SPLC's criteria for listing hate groups is based on those who "demonize" a class of people with "misinformation and lies," according to Heidi Beirich, director of the SPLC Intelligence Project. Such groups include the Ku Klux Klan, anti-Semitic organizations, neo-Nazis and black supremacy groups.
"There are only a handful of anti-gay groups," said Beirich. "We don't list those who are against gay marriage or the Biblical prescription against gay marriage -- only the groups that are engaged in demonizing propaganda and lies about the gay community and basically lying about them to make them pariahs."
Previous campaigns by Public Advocate include:
A fundraising letter asking recipients to "imagine a world where police allow homosexual adults to rape young boys on the streets?"
Comparing same-sex marriage to bestiality.
Suggesting having gays as Boy Scout leaders is "the same as being an accessory to the rape of hundreds of boys."
Characterizing campaigns to stop anti-LGBT bullying as "requir[ing] schools to teach appalling homosexual acts ... force private and even religious schools to teach a pro-homosexual agenda."
"I use colorful language and hyperbole, but when I say something like, 'Keep Obama away from your children,' I am not stupid, I know it's hyperbole," said Delgaudio.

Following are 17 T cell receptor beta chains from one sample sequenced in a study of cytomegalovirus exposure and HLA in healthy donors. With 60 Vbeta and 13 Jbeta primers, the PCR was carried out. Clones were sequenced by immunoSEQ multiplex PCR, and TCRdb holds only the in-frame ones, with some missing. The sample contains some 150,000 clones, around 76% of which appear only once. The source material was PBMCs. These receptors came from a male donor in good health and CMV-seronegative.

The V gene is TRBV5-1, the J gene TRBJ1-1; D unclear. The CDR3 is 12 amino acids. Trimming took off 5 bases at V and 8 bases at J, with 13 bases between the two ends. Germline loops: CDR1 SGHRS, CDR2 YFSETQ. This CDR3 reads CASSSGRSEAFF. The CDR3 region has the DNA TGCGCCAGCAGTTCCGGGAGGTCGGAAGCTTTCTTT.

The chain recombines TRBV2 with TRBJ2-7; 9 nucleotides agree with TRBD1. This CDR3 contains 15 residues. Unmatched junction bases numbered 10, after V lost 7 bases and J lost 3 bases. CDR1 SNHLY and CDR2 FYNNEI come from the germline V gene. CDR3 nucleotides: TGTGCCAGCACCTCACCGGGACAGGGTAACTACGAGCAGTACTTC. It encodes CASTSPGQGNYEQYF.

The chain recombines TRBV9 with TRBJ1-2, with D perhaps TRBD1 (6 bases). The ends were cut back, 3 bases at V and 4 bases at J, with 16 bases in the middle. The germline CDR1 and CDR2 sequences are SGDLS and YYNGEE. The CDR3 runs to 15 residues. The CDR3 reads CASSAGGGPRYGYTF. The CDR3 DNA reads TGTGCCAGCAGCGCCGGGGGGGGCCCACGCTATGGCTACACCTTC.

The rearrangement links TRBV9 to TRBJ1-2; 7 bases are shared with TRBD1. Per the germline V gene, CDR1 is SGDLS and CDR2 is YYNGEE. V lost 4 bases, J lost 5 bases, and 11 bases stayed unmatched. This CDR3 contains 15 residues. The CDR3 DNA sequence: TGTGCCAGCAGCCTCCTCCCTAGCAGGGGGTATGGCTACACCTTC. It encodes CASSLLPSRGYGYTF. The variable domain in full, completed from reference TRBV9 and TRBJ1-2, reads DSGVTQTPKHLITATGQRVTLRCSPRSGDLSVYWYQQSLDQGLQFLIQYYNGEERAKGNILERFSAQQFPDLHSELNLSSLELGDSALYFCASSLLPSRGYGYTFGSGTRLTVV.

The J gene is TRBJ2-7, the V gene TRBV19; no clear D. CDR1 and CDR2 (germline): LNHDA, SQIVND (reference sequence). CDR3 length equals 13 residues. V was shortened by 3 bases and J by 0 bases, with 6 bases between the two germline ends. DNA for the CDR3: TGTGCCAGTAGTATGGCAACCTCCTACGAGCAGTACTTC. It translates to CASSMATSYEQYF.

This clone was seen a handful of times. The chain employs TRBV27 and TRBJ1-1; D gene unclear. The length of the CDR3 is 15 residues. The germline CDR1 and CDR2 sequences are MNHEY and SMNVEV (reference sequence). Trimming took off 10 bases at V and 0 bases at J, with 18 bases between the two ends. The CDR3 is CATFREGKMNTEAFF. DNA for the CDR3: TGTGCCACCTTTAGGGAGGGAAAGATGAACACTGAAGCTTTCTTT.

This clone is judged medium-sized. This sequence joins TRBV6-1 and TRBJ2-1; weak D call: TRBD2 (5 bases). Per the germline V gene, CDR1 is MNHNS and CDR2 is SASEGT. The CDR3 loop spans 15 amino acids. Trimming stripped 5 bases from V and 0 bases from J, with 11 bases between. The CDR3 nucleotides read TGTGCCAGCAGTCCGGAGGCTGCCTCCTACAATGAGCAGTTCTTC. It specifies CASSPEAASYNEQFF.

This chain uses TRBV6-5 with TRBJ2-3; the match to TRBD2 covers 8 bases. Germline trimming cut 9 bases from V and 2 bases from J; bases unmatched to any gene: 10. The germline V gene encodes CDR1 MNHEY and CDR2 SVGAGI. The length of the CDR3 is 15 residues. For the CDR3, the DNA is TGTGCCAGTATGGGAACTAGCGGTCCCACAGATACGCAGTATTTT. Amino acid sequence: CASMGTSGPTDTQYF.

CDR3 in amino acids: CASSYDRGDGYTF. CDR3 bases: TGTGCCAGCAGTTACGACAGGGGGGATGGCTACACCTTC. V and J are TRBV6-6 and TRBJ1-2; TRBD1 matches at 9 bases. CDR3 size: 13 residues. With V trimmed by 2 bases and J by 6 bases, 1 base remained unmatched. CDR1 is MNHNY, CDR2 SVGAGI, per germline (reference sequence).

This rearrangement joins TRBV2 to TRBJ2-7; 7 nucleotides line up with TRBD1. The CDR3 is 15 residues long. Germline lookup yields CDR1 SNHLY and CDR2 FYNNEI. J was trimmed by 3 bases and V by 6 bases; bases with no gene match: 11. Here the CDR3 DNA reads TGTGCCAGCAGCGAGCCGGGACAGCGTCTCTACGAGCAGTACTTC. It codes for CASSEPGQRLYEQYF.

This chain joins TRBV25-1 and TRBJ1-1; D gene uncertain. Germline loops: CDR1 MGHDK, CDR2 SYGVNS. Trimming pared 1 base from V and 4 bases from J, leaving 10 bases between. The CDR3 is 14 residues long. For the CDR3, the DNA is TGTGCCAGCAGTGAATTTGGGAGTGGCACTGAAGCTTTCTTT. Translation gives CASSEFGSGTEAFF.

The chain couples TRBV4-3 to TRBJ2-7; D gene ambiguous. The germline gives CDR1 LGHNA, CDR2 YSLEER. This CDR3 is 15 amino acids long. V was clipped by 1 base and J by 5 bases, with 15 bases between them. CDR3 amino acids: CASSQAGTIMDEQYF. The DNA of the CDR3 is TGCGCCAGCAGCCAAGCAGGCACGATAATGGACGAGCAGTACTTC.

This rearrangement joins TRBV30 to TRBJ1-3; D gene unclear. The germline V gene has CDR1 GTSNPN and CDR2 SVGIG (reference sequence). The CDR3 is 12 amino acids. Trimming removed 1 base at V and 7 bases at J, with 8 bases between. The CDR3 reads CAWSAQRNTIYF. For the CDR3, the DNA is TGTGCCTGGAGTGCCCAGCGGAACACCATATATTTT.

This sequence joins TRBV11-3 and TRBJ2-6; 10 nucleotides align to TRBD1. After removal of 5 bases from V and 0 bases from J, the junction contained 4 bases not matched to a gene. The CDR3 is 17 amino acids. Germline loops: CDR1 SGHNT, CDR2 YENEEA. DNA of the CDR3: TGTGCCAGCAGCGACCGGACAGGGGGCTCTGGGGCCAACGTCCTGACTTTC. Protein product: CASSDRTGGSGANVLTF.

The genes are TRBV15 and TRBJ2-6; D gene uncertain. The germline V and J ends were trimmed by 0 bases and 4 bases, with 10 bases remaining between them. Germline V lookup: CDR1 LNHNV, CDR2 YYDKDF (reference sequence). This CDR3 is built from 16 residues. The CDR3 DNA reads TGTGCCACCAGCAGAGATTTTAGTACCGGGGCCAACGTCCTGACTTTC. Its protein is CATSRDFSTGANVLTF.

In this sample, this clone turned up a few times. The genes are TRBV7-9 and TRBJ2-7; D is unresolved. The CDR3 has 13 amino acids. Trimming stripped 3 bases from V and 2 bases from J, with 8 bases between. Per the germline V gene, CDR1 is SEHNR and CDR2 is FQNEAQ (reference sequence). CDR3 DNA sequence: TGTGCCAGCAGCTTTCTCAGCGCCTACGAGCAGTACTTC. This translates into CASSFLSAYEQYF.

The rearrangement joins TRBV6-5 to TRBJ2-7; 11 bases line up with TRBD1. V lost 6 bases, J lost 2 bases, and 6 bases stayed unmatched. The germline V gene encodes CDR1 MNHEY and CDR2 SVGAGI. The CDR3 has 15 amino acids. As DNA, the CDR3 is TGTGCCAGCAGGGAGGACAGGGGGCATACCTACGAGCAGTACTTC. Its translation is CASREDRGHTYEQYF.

"We definitely have 2,000 photos and in the neighborhood of 80 to 100 videos on my website, and if someone doesn't want us to use it, we take it off," he said. "We seek permission or we take the stuff off that's not in the public domain.
"This may be the first objection in 30 years," Delgaudio said. "Frankly, we are not distributing this photo and I'd be hard pressed to find anything today. Mostly, this an attack on me from previous statements I've made."
As SPLC waits for or a response from Public Advocate before the threatened legal action, Edwards and Privitere hope the incident is a teachable moment.
"We want to use this as an opportunity to educate people and show them that a gay couple can and do have loving relationships," said Edwards.
"This sort of thing has a trickle-down effect," said Privitere. "I think of all the closeted gay high school students who got mail that day and felt disheartened that they would never have a family and the parents on the fence about whether to accept their gay child for who they are. That hurts.
"These people are spreading lies, and I want them [recipients of the mailers] to know they have our support," he added.